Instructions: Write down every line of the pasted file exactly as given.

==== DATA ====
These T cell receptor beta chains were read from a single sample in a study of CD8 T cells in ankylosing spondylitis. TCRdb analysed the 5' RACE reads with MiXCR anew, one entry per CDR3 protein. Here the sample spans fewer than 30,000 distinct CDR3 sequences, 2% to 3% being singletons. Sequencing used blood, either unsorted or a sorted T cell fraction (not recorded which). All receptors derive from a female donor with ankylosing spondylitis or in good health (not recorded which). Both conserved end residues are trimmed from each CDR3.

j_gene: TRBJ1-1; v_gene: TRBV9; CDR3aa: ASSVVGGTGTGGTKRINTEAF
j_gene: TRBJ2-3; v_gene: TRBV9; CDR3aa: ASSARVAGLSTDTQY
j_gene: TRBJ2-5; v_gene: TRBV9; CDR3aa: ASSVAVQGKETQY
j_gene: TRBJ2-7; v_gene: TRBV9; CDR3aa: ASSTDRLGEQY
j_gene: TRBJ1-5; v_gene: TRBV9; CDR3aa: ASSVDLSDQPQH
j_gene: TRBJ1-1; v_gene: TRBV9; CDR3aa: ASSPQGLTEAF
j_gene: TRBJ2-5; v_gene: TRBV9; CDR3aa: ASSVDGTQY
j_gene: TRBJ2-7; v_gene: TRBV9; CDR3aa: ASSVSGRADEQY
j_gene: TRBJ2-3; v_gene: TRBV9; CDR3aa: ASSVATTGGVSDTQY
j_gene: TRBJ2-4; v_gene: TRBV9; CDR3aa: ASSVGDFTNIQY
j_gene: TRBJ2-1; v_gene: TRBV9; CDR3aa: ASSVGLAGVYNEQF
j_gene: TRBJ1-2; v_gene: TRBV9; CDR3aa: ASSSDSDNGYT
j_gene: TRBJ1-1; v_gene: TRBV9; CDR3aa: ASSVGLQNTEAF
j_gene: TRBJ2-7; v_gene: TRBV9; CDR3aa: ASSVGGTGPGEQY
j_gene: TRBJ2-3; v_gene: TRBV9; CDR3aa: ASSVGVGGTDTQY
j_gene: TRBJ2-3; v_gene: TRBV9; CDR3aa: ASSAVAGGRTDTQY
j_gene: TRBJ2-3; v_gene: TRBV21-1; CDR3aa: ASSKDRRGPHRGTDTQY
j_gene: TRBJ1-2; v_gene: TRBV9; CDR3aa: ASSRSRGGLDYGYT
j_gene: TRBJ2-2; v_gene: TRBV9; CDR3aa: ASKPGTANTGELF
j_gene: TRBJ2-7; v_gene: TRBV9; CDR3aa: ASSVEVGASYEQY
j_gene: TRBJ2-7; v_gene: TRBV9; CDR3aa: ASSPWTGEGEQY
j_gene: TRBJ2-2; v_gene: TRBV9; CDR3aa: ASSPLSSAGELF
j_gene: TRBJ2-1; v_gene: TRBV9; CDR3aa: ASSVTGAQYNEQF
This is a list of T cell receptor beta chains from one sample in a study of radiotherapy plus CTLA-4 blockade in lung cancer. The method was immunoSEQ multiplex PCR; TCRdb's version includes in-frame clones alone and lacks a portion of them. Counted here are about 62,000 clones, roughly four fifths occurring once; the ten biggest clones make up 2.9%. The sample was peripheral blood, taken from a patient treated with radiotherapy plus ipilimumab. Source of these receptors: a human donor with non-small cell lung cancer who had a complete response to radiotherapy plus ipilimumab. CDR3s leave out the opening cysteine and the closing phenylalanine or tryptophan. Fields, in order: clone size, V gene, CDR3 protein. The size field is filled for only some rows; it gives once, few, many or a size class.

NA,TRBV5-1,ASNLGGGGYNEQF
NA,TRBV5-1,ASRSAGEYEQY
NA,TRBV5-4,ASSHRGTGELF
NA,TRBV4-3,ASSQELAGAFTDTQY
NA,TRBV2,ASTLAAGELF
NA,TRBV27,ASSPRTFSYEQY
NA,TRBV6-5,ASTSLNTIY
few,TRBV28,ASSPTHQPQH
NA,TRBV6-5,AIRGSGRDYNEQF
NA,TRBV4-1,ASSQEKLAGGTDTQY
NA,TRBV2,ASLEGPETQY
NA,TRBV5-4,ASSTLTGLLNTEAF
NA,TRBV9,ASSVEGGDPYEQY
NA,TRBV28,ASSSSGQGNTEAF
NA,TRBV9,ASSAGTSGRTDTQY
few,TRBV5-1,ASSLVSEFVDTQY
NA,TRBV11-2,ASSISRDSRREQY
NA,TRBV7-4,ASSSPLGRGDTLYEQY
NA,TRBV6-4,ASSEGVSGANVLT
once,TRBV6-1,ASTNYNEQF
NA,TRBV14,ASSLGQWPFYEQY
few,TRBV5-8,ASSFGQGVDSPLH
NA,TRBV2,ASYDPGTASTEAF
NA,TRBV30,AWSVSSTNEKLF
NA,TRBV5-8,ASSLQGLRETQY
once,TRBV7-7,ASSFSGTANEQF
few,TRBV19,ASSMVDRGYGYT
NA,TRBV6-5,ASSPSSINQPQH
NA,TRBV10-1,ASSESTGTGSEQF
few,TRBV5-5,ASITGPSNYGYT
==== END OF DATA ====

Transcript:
These T cell receptor beta chains were read from a single sample in a study of CD8 T cells in ankylosing spondylitis. TCRdb analysed the 5' RACE reads with MiXCR anew, one entry per CDR3 protein. Here the sample spans fewer than 30,000 distinct CDR3 sequences, 2% to 3% being singletons. Sequencing used blood, either unsorted or a sorted T cell fraction (not recorded which). All receptors derive from a female donor with ankylosing spondylitis or in good health (not recorded which). Both conserved end residues are trimmed from each CDR3.

j_gene: TRBJ1-1; v_gene: TRBV9; CDR3aa: ASSVVGGTGTGGTKRINTEAF
j_gene: TRBJ2-3; v_gene: TRBV9; CDR3aa: ASSARVAGLSTDTQY
j_gene: TRBJ2-5; v_gene: TRBV9; CDR3aa: ASSVAVQGKETQY
j_gene: TRBJ2-7; v_gene: TRBV9; CDR3aa: ASSTDRLGEQY
j_gene: TRBJ1-5; v_gene: TRBV9; CDR3aa: ASSVDLSDQPQH
j_gene: TRBJ1-1; v_gene: TRBV9; CDR3aa: ASSPQGLTEAF
j_gene: TRBJ2-5; v_gene: TRBV9; CDR3aa: ASSVDGTQY
j_gene: TRBJ2-7; v_gene: TRBV9; CDR3aa: ASSVSGRADEQY
j_gene: TRBJ2-3; v_gene: TRBV9; CDR3aa: ASSVATTGGVSDTQY
j_gene: TRBJ2-4; v_gene: TRBV9; CDR3aa: ASSVGDFTNIQY
j_gene: TRBJ2-1; v_gene: TRBV9; CDR3aa: ASSVGLAGVYNEQF
j_gene: TRBJ1-2; v_gene: TRBV9; CDR3aa: ASSSDSDNGYT
j_gene: TRBJ1-1; v_gene: TRBV9; CDR3aa: ASSVGLQNTEAF
j_gene: TRBJ2-7; v_gene: TRBV9; CDR3aa: ASSVGGTGPGEQY
j_gene: TRBJ2-3; v_gene: TRBV9; CDR3aa: ASSVGVGGTDTQY
j_gene: TRBJ2-3; v_gene: TRBV9; CDR3aa: ASSAVAGGRTDTQY
j_gene: TRBJ2-3; v_gene: TRBV21-1; CDR3aa: ASSKDRRGPHRGTDTQY
j_gene: TRBJ1-2; v_gene: TRBV9; CDR3aa: ASSRSRGGLDYGYT
j_gene: TRBJ2-2; v_gene: TRBV9; CDR3aa: ASKPGTANTGELF
j_gene: TRBJ2-7; v_gene: TRBV9; CDR3aa: ASSVEVGASYEQY
j_gene: TRBJ2-7; v_gene: TRBV9; CDR3aa: ASSPWTGEGEQY
j_gene: TRBJ2-2; v_gene: TRBV9; CDR3aa: ASSPLSSAGELF
j_gene: TRBJ2-1; v_gene: TRBV9; CDR3aa: ASSVTGAQYNEQF
This is a list of T cell receptor beta chains from one sample in a study of radiotherapy plus CTLA-4 blockade in lung cancer. The method was immunoSEQ multiplex PCR; TCRdb's version includes in-frame clones alone and lacks a portion of them. Counted here are about 62,000 clones, roughly four fifths occurring once; the ten biggest clones make up 2.9%. The sample was peripheral blood, taken from a patient treated with radiotherapy plus ipilimumab. Source of these receptors: a human donor with non-small cell lung cancer who had a complete response to radiotherapy plus ipilimumab. CDR3s leave out the opening cysteine and the closing phenylalanine or tryptophan. Fields, in order: clone size, V gene, CDR3 protein. The size field is filled for only some rows; it gives once, few, many or a size class.

NA,TRBV5-1,ASNLGGGGYNEQF
NA,TRBV5-1,ASRSAGEYEQY
NA,TRBV5-4,ASSHRGTGELF
NA,TRBV4-3,ASSQELAGAFTDTQY
NA,TRBV2,ASTLAAGELF
NA,TRBV27,ASSPRTFSYEQY
NA,TRBV6-5,ASTSLNTIY
few,TRBV28,ASSPTHQPQH
NA,TRBV6-5,AIRGSGRDYNEQF
NA,TRBV4-1,ASSQEKLAGGTDTQY
NA,TRBV2,ASLEGPETQY
NA,TRBV5-4,ASSTLTGLLNTEAF
NA,TRBV9,ASSVEGGDPYEQY
NA,TRBV28,ASSSSGQGNTEAF
NA,TRBV9,ASSAGTSGRTDTQY
few,TRBV5-1,ASSLVSEFVDTQY
NA,TRBV11-2,ASSISRDSRREQY
NA,TRBV7-4,ASSSPLGRGDTLYEQY
NA,TRBV6-4,ASSEGVSGANVLT
once,TRBV6-1,ASTNYNEQF
NA,TRBV14,ASSLGQWPFYEQY
few,TRBV5-8,ASSFGQGVDSPLH
NA,TRBV2,ASYDPGTASTEAF
NA,TRBV30,AWSVSSTNEKLF
NA,TRBV5-8,ASSLQGLRETQY
once,TRBV7-7,ASSFSGTANEQF
few,TRBV19,ASSMVDRGYGYT
NA,TRBV6-5,ASSPSSINQPQH
NA,TRBV10-1,ASSESTGTGSEQF
few,TRBV5-5,ASITGPSNYGYT